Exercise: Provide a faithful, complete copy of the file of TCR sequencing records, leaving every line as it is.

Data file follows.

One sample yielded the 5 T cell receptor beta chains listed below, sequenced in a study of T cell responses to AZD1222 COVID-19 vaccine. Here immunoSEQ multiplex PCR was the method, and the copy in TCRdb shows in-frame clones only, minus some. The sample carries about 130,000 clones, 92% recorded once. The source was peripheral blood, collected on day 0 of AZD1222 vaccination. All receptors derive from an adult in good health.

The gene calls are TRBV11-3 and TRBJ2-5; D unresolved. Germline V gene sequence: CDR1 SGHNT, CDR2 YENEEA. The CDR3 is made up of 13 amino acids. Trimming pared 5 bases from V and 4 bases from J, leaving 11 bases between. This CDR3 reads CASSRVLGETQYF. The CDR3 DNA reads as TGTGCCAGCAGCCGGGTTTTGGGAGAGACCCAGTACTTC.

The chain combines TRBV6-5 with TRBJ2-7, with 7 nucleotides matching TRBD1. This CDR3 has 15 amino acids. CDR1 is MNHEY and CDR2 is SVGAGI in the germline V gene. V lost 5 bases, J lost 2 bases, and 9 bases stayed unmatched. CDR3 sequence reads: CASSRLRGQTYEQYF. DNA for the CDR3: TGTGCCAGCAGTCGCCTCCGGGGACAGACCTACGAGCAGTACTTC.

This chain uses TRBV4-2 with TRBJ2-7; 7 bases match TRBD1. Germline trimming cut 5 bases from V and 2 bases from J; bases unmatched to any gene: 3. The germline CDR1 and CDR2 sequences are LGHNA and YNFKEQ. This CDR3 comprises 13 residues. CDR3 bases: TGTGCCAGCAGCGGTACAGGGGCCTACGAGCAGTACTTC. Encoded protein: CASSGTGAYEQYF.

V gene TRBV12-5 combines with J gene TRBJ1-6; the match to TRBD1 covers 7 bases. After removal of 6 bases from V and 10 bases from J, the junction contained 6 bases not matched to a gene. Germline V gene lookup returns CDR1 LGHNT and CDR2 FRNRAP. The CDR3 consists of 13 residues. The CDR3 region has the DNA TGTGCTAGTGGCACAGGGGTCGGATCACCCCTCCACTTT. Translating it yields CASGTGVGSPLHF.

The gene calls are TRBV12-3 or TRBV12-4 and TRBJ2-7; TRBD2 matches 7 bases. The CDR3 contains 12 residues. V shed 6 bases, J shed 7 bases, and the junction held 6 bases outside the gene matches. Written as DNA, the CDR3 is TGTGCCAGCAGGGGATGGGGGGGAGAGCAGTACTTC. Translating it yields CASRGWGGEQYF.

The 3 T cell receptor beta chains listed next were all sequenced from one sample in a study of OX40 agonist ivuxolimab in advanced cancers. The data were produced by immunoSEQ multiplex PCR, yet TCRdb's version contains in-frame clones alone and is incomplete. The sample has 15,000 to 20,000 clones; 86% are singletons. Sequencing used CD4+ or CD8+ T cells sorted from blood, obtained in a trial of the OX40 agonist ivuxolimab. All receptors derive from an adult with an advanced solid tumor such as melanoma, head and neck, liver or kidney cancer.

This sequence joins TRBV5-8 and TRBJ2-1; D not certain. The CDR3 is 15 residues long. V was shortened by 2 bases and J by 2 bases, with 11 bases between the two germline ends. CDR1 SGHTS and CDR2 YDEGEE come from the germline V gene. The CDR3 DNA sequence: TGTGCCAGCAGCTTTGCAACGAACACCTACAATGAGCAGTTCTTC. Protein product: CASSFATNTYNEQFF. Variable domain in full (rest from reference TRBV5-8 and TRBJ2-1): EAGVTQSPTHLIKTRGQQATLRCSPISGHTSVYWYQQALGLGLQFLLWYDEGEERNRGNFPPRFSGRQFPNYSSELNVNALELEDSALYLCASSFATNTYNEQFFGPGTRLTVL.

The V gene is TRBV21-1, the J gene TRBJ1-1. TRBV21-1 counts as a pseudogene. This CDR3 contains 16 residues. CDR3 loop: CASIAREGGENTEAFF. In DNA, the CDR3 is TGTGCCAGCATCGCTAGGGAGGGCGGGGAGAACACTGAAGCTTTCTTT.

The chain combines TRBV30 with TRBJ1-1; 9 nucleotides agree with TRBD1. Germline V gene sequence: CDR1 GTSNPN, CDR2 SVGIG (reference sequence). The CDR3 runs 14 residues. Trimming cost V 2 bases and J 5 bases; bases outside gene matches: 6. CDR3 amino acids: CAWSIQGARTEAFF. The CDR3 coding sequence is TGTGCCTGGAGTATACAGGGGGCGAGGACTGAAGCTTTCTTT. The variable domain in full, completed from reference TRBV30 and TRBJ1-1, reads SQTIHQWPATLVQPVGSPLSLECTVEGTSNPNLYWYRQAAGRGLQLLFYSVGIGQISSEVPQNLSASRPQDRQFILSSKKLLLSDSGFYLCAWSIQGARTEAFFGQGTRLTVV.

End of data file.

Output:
One sample yielded the 5 T cell receptor beta chains listed below, sequenced in a study of T cell responses to AZD1222 COVID-19 vaccine. Here immunoSEQ multiplex PCR was the method, and the copy in TCRdb shows in-frame clones only, minus some. The sample carries about 130,000 clones, 92% recorded once. The source was peripheral blood, collected on day 0 of AZD1222 vaccination. All receptors derive from an adult in good health.

The gene calls are TRBV11-3 and TRBJ2-5; D unresolved. Germline V gene sequence: CDR1 SGHNT, CDR2 YENEEA. The CDR3 is made up of 13 amino acids. Trimming pared 5 bases from V and 4 bases from J, leaving 11 bases between. This CDR3 reads CASSRVLGETQYF. The CDR3 DNA reads as TGTGCCAGCAGCCGGGTTTTGGGAGAGACCCAGTACTTC.

The chain combines TRBV6-5 with TRBJ2-7, with 7 nucleotides matching TRBD1. This CDR3 has 15 amino acids. CDR1 is MNHEY and CDR2 is SVGAGI in the germline V gene. V lost 5 bases, J lost 2 bases, and 9 bases stayed unmatched. CDR3 sequence reads: CASSRLRGQTYEQYF. DNA for the CDR3: TGTGCCAGCAGTCGCCTCCGGGGACAGACCTACGAGCAGTACTTC.

This chain uses TRBV4-2 with TRBJ2-7; 7 bases match TRBD1. Germline trimming cut 5 bases from V and 2 bases from J; bases unmatched to any gene: 3. The germline CDR1 and CDR2 sequences are LGHNA and YNFKEQ. This CDR3 comprises 13 residues. CDR3 bases: TGTGCCAGCAGCGGTACAGGGGCCTACGAGCAGTACTTC. Encoded protein: CASSGTGAYEQYF.

V gene TRBV12-5 combines with J gene TRBJ1-6; the match to TRBD1 covers 7 bases. After removal of 6 bases from V and 10 bases from J, the junction contained 6 bases not matched to a gene. Germline V gene lookup returns CDR1 LGHNT and CDR2 FRNRAP. The CDR3 consists of 13 residues. The CDR3 region has the DNA TGTGCTAGTGGCACAGGGGTCGGATCACCCCTCCACTTT. Translating it yields CASGTGVGSPLHF.

The gene calls are TRBV12-3 or TRBV12-4 and TRBJ2-7; TRBD2 matches 7 bases. The CDR3 contains 12 residues. V shed 6 bases, J shed 7 bases, and the junction held 6 bases outside the gene matches. Written as DNA, the CDR3 is TGTGCCAGCAGGGGATGGGGGGGAGAGCAGTACTTC. Translating it yields CASRGWGGEQYF.

The 3 T cell receptor beta chains listed next were all sequenced from one sample in a study of OX40 agonist ivuxolimab in advanced cancers. The data were produced by immunoSEQ multiplex PCR, yet TCRdb's version contains in-frame clones alone and is incomplete. The sample has 15,000 to 20,000 clones; 86% are singletons. Sequencing used CD4+ or CD8+ T cells sorted from blood, obtained in a trial of the OX40 agonist ivuxolimab. All receptors derive from an adult with an advanced solid tumor such as melanoma, head and neck, liver or kidney cancer.

This sequence joins TRBV5-8 and TRBJ2-1; D not certain. The CDR3 is 15 residues long. V was shortened by 2 bases and J by 2 bases, with 11 bases between the two germline ends. CDR1 SGHTS and CDR2 YDEGEE come from the germline V gene. The CDR3 DNA sequence: TGTGCCAGCAGCTTTGCAACGAACACCTACAATGAGCAGTTCTTC. Protein product: CASSFATNTYNEQFF. Variable domain in full (rest from reference TRBV5-8 and TRBJ2-1): EAGVTQSPTHLIKTRGQQATLRCSPISGHTSVYWYQQALGLGLQFLLWYDEGEERNRGNFPPRFSGRQFPNYSSELNVNALELEDSALYLCASSFATNTYNEQFFGPGTRLTVL.

The V gene is TRBV21-1, the J gene TRBJ1-1. TRBV21-1 counts as a pseudogene. This CDR3 contains 16 residues. CDR3 loop: CASIAREGGENTEAFF. In DNA, the CDR3 is TGTGCCAGCATCGCTAGGGAGGGCGGGGAGAACACTGAAGCTTTCTTT.

The chain combines TRBV30 with TRBJ1-1; 9 nucleotides agree with TRBD1. Germline V gene sequence: CDR1 GTSNPN, CDR2 SVGIG (reference sequence). The CDR3 runs 14 residues. Trimming cost V 2 bases and J 5 bases; bases outside gene matches: 6. CDR3 amino acids: CAWSIQGARTEAFF. The CDR3 coding sequence is TGTGCCTGGAGTATACAGGGGGCGAGGACTGAAGCTTTCTTT. The variable domain in full, completed from reference TRBV30 and TRBJ1-1, reads SQTIHQWPATLVQPVGSPLSLECTVEGTSNPNLYWYRQAAGRGLQLLFYSVGIGQISSEVPQNLSASRPQDRQFILSSKKLLLSDSGFYLCAWSIQGARTEAFFGQGTRLTVV.